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Avert Rising Threat of Ethnic Conflict

Editorial, The Nation (Nairobi), 13 May 2001

The climate of political intolerance, intransigence and violence that threatened the country's peace and stability in the early to mid-1990s is fast clouding the environment.

Already, parts of Rift Valley, North Eastern, Nyanza, Eastern and Coast provinces are embroiled in some form of ethnic skirmish that has left a number of people dead, families displaced and property destroyed.

Rather than respond to these incidents in a sober and mature manner, leaders of the affected ethnic communities have resorted to sabre-rattling. They behave as if they are unaware of the blood-letting that was visited on thousands of innocent Kenyans as a result of incitement by self-seeking leaders.

For its part, the Government's security machinery has, as was the case in the days of ethnic clashes, failed to respond to these incidents with alacrity. Policemen have visisted the scene only days after the attacks, giving the impression of partiality. Rarely are those arrested and prosecuted.

As if that is not bad enough, the political hierarchy is again warning of draconian measures to curtail free speech - moves reminiscent of the single-party dictatorship of the pre-1991 era.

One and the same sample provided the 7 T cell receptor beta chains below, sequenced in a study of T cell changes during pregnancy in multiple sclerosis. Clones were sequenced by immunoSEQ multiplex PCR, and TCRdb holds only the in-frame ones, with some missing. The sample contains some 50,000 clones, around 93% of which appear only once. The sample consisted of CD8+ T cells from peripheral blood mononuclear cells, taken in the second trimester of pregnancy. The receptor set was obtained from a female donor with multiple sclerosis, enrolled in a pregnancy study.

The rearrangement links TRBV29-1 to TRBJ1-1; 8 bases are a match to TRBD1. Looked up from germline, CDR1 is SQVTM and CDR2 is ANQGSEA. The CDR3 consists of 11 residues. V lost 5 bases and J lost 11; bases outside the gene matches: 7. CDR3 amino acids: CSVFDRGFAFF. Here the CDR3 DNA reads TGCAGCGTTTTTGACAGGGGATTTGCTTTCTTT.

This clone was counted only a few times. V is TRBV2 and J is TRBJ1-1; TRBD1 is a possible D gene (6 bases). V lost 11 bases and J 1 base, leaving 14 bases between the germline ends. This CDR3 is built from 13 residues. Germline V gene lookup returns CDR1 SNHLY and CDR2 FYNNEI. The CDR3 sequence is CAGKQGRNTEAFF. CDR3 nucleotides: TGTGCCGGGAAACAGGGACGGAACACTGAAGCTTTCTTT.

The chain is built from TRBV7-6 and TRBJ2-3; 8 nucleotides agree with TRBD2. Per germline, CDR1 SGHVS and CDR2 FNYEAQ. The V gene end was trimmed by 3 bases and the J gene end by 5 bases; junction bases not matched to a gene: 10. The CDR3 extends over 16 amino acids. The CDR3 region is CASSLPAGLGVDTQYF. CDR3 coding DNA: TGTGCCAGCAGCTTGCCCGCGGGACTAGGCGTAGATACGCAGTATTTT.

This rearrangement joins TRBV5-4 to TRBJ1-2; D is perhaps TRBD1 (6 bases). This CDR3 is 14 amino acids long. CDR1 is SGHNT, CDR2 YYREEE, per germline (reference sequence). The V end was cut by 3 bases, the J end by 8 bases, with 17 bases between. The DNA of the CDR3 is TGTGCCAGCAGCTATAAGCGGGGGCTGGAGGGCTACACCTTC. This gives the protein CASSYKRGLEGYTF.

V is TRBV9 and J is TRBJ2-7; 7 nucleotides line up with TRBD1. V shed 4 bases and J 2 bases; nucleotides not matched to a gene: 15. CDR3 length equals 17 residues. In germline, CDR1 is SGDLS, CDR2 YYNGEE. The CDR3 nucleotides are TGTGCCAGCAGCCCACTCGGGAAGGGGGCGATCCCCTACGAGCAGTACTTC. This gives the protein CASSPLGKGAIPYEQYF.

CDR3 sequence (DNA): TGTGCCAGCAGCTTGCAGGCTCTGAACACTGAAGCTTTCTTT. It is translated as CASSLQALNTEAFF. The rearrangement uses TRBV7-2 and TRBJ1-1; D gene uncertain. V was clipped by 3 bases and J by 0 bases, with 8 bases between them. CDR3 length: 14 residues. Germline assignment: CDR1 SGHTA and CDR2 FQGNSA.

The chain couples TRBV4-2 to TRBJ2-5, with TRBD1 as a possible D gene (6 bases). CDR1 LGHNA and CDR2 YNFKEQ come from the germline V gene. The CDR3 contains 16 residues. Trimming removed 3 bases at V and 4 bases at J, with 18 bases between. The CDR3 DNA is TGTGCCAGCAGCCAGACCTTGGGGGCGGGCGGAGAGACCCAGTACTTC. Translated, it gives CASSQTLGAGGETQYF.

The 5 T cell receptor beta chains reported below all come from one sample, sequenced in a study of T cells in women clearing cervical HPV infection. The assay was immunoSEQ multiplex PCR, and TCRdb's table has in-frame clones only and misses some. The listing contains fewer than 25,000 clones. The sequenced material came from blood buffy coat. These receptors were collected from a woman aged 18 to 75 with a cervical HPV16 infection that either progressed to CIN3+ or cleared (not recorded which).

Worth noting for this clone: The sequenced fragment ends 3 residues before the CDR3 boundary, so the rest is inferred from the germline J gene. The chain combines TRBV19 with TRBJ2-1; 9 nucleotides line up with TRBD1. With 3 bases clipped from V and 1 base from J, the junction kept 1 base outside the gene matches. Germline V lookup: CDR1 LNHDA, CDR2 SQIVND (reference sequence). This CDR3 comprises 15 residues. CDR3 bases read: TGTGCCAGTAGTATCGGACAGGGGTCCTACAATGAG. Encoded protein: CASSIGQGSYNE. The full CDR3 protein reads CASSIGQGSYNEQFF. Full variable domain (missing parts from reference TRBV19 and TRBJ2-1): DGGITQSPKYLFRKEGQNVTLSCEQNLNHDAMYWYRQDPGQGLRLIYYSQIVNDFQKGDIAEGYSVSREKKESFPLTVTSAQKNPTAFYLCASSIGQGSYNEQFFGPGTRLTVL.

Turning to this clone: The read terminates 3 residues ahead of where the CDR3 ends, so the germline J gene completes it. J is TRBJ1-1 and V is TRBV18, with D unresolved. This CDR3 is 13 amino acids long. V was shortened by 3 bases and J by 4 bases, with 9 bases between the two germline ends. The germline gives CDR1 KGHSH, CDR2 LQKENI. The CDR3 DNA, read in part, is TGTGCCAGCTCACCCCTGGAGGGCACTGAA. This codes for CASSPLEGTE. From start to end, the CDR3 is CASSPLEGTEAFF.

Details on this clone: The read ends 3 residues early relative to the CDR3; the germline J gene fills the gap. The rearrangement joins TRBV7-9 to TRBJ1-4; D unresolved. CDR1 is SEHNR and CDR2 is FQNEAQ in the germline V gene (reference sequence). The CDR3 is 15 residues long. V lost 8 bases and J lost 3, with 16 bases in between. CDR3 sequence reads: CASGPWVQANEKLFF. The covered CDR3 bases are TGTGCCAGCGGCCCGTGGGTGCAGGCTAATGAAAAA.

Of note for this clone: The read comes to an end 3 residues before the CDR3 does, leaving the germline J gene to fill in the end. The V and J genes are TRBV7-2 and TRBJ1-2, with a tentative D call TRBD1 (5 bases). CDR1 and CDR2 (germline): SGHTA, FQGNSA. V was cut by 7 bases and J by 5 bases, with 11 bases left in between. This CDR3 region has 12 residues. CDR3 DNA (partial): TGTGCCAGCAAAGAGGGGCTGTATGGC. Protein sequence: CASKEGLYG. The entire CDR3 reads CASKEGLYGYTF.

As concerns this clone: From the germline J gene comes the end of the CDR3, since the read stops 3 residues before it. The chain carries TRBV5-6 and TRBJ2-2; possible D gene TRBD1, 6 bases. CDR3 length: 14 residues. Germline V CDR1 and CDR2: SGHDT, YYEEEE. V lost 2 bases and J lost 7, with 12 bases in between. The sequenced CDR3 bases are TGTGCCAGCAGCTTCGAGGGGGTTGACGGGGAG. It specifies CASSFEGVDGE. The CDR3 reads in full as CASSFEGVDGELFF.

True, stakes are high, especially given the confluence of the Constitution reform process, the 2002 General Election and President Moi's departure from State House. And, as usually happens, leaders, including MPs, tend to heighten their level of campaigning to fever pitch. Some will so push the boundaries of the law as to risk prosecution.

Nothing strange about all this. It has happened in the run-up to previous general elections. What disturb are the extra-legal measures the Government taking to curtail what it deems offensive utterances. We see no need for such panic measures. Rather than throw a blanket of fear onto whole communities and groups, the Government would be well advised to apply the law in a manner in keeping with with a multi-party system.

The sobriety and maturity demanded of political leaders must transcend all levels -right from village elders to the cabinet. Kenyans must never again allow the country to backslide to the deadly cocktail of dictatorial practices and ethnic strife of yesteryear.

Copyright 2001 The Nation. Distributed by AllAfrica Global Media (allAfrica.com).